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Novel Scanner Assesses Risk of Pressure Ulcers

By HospiMedica International staff writers
Posted on 14 Jan 2019
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Image: A novel scanner detects detect localized tissue edema and bedsores (Photo courtesy of Bruin Biometrics).
Image: A novel scanner detects detect localized tissue edema and bedsores (Photo courtesy of Bruin Biometrics).
An innovative wireless handheld device detects subepidermal moisture (SEM), identifying specific areas at increased risk for developing pressure damage.

The Bruin Biometrics (BBI; Los Angeles, CA, USA) SEM Scanner is designed to detect localized tissue edema and pressure induced tissue damage by measuring surface capacitance, an electrophysical marker indicative of increased fluid content within the skin and underlying tissues and a sign of impending inflammation and pressure ulcer formation, especially at the heels and sacrum. The early detection capability can lead to accurate targeted interventions, reduced ulceration severity, and early recovery, as well as decreased hospital days.

Advantages of the point of care (POC) device include objective, evidence-based measurements; non-invasive, rapid results; clear risk assessment documentation; standardized patient assessment; and wireless syncing to a databank for rapid analytics and reporting to healthcare providers. In clinical studies, the SEM scanner has been shown to identify pressure-induced tissue damage up to 10 days before it becomes visible on the skin's surface, and can also help with the more difficult diagnosis of pressure ulcers in patients with a darker skin tone.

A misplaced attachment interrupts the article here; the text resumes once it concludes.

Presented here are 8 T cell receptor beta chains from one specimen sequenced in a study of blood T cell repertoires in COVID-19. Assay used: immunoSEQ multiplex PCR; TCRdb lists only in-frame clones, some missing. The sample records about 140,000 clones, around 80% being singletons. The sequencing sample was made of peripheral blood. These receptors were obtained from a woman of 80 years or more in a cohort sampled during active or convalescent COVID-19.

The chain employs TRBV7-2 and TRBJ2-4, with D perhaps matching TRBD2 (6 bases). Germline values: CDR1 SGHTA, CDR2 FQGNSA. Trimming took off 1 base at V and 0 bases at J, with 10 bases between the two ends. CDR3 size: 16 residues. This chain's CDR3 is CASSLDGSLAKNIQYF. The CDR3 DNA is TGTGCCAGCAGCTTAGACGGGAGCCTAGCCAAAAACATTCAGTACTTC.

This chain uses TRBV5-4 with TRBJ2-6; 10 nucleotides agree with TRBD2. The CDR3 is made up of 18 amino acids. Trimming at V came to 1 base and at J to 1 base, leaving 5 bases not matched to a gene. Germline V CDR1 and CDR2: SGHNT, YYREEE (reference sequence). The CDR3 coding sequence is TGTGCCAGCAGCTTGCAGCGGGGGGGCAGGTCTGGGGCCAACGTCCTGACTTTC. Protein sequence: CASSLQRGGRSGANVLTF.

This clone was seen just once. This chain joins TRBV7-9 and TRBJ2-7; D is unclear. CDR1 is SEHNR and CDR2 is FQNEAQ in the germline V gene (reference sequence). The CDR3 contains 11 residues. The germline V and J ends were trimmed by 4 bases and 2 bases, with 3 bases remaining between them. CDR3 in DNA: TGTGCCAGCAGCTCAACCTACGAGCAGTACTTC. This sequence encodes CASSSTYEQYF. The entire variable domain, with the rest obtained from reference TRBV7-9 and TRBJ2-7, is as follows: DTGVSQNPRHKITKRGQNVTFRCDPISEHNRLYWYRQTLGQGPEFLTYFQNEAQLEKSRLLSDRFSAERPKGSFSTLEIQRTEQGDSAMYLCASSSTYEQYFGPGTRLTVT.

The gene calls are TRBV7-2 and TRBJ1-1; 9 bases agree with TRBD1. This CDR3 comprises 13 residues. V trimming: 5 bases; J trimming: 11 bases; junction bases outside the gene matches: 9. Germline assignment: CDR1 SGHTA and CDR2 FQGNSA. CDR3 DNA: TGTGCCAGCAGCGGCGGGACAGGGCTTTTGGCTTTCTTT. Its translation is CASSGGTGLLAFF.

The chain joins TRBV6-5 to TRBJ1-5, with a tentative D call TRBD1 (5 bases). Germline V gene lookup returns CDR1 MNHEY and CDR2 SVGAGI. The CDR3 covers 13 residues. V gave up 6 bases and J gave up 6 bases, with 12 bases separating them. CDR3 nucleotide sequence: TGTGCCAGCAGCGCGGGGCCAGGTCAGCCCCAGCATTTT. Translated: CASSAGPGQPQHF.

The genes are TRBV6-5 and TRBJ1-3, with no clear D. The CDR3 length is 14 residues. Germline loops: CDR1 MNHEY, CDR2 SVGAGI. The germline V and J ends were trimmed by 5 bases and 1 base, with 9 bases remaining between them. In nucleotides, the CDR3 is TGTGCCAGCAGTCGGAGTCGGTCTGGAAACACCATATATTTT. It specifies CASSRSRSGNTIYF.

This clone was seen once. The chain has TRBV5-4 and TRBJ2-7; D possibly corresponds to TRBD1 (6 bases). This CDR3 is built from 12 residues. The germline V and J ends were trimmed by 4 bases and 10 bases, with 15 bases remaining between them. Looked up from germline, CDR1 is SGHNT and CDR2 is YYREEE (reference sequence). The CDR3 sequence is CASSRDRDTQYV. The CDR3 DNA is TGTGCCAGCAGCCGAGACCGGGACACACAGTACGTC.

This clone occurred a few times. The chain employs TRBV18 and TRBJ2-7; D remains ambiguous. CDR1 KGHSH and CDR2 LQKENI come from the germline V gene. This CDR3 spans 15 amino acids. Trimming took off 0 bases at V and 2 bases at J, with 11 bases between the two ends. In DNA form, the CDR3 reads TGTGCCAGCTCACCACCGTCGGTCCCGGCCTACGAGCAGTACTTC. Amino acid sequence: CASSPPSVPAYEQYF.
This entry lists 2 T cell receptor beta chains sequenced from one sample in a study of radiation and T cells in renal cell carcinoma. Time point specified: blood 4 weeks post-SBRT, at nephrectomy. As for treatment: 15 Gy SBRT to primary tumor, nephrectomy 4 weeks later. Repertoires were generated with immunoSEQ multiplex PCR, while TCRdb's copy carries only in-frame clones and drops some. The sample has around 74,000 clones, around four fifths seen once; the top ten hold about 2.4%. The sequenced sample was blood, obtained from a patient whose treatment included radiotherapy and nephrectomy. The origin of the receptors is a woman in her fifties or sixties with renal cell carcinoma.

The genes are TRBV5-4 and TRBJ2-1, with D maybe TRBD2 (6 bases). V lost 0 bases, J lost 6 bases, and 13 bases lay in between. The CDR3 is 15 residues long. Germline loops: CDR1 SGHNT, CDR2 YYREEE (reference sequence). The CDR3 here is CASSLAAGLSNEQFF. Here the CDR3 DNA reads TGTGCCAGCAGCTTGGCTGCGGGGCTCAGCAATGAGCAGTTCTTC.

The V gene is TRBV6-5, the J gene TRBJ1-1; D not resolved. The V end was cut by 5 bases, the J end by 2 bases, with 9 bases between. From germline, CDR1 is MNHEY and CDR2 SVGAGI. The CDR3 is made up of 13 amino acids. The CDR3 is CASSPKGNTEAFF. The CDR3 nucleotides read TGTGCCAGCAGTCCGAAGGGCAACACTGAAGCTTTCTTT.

“Total prevention of avoidable pressure injuries is mathematically impossible under the current standard of care; prevention success demands objective, early, anatomically specific data,” said Martin Burns, CEO of BBI. “For the first time, clinicians will have access to anatomically specific risk assessment data that can be gathered from increased risk patients in all care settings. We are optimistic of the impact these data will have on prevention strategies. Our singular objective is to reduce pressure injury incidence by helping clinicians make prevention real.”

“Anatomically specific risk information gives nurses valuable advance notice to institute additional preventive treatment tailored to a patient's unique needs,” said Ruth Bryant, PhD, president-elect of the Association for the Advancement of Wound Care (AAWC; Mt Royal, NJ, USA). “The anatomically specific information, combined with tailored preventive actions may ultimately translate into fewer pressure sores, decreased costs, increased quality of patient care, increased patient satisfaction and decreased risk for adverse events due to pressure ulcers such as in-hospital mortality, prolonged length of stay, discharge to an extended care facility rather than to the home, and infection.”

Bedsores, also known as decubitus ulcers, are lesions caused by factors such as unrelieved pressure; friction; humidity; shearing forces; temperature; age; continence and medication. They can occur in any part of the body, especially over bony or cartilaginous areas such as sacrum, elbows, knees, and ankles. Bedsores are often fatal, even under the auspices of medical care, and are one of the leading iatrogenic causes of death reported in developed countries, second only to adverse drug reactions. The primary treatment is to remove the pressure by turning the patient regularly, often as much as every two hours.

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